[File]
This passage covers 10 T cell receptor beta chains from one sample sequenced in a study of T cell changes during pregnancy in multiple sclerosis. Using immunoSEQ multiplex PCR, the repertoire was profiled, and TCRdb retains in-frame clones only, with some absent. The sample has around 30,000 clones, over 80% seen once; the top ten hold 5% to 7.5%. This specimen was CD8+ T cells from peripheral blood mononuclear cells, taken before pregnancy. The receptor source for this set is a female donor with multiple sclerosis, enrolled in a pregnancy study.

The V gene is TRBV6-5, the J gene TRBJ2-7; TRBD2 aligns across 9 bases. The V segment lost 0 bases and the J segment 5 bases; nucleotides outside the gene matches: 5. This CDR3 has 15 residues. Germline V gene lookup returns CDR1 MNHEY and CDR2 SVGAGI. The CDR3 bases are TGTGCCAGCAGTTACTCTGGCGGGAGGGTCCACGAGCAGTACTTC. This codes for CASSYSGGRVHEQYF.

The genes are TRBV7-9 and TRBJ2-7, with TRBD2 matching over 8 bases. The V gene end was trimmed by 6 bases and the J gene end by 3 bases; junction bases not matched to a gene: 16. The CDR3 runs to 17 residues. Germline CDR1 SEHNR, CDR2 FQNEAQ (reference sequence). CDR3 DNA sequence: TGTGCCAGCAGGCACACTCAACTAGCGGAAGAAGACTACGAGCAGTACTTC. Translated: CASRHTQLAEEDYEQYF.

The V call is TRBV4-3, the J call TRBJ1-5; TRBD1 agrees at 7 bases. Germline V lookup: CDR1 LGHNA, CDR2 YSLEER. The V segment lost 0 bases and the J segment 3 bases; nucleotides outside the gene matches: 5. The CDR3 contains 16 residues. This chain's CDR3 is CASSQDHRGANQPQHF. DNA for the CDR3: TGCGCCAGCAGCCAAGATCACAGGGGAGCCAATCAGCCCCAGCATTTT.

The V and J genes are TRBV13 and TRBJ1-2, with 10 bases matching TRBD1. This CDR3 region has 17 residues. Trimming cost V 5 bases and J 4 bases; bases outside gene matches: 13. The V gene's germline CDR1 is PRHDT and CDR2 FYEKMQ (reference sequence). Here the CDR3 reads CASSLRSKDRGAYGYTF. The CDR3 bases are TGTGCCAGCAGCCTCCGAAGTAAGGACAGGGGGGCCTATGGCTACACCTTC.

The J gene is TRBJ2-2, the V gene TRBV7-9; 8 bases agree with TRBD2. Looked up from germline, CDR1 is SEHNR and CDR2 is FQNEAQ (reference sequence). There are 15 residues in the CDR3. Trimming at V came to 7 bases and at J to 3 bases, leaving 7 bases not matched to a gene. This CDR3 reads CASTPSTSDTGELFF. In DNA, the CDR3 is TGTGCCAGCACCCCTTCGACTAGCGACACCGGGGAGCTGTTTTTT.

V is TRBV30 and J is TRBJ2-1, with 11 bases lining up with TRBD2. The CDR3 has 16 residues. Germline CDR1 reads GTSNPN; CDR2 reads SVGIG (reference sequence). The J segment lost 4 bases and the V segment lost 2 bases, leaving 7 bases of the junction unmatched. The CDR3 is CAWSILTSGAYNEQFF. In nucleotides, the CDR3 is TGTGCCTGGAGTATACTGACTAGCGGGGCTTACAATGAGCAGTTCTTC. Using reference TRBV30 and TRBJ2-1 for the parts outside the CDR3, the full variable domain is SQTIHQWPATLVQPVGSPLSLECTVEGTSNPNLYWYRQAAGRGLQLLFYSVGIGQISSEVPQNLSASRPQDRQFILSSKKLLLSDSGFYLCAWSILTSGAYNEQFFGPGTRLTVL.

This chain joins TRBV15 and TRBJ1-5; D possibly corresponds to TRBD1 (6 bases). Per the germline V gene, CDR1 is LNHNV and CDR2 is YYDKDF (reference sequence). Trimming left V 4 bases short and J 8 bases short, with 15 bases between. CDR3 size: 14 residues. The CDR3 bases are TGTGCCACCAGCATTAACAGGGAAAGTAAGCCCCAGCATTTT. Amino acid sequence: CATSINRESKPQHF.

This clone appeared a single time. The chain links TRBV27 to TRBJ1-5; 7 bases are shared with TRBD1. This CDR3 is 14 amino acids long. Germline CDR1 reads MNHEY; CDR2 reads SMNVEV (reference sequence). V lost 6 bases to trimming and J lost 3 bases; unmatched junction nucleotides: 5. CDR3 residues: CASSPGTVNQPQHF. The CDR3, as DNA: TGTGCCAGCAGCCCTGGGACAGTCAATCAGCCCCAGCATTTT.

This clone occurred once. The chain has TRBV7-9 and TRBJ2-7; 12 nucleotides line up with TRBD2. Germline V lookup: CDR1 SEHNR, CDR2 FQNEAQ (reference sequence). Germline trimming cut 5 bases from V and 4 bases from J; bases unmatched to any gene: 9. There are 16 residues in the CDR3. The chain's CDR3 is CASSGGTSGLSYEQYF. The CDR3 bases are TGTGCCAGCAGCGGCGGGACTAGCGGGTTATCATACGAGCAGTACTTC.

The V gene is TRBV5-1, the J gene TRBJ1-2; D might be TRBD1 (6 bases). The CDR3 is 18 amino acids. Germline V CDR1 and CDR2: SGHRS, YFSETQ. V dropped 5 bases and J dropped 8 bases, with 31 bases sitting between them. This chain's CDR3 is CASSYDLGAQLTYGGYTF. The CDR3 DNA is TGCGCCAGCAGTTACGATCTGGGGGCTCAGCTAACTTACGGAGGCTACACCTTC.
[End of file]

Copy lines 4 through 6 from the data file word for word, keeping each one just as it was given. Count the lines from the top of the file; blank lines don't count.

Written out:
The V call is TRBV4-3, the J call TRBJ1-5; TRBD1 agrees at 7 bases. Germline V lookup: CDR1 LGHNA, CDR2 YSLEER. The V segment lost 0 bases and the J segment 3 bases; nucleotides outside the gene matches: 5. The CDR3 contains 16 residues. This chain's CDR3 is CASSQDHRGANQPQHF. DNA for the CDR3: TGCGCCAGCAGCCAAGATCACAGGGGAGCCAATCAGCCCCAGCATTTT.

The V and J genes are TRBV13 and TRBJ1-2, with 10 bases matching TRBD1. This CDR3 region has 17 residues. Trimming cost V 5 bases and J 4 bases; bases outside gene matches: 13. The V gene's germline CDR1 is PRHDT and CDR2 FYEKMQ (reference sequence). Here the CDR3 reads CASSLRSKDRGAYGYTF. The CDR3 bases are TGTGCCAGCAGCCTCCGAAGTAAGGACAGGGGGGCCTATGGCTACACCTTC.

The J gene is TRBJ2-2, the V gene TRBV7-9; 8 bases agree with TRBD2. Looked up from germline, CDR1 is SEHNR and CDR2 is FQNEAQ (reference sequence). There are 15 residues in the CDR3. Trimming at V came to 7 bases and at J to 3 bases, leaving 7 bases not matched to a gene. This CDR3 reads CASTPSTSDTGELFF. In DNA, the CDR3 is TGTGCCAGCACCCCTTCGACTAGCGACACCGGGGAGCTGTTTTTT.